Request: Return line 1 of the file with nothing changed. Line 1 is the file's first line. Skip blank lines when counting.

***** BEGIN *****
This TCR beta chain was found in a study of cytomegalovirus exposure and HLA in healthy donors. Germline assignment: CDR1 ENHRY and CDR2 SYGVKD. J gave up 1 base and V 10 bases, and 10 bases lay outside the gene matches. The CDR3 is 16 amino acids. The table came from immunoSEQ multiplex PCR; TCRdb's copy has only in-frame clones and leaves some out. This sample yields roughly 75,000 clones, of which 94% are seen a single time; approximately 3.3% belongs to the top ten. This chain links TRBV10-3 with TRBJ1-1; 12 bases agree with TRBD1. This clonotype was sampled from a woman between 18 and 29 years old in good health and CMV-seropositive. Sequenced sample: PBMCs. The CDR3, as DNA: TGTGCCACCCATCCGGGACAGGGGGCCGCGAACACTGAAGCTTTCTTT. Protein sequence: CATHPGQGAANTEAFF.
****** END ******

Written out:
This TCR beta chain was found in a study of cytomegalovirus exposure and HLA in healthy donors. Germline assignment: CDR1 ENHRY and CDR2 SYGVKD. J gave up 1 base and V 10 bases, and 10 bases lay outside the gene matches. The CDR3 is 16 amino acids. The table came from immunoSEQ multiplex PCR; TCRdb's copy has only in-frame clones and leaves some out. This sample yields roughly 75,000 clones, of which 94% are seen a single time; approximately 3.3% belongs to the top ten. This chain links TRBV10-3 with TRBJ1-1; 12 bases agree with TRBD1. This clonotype was sampled from a woman between 18 and 29 years old in good health and CMV-seropositive. Sequenced sample: PBMCs. The CDR3, as DNA: TGTGCCACCCATCCGGGACAGGGGGCCGCGAACACTGAAGCTTTCTTT. Protein sequence: CATHPGQGAANTEAFF.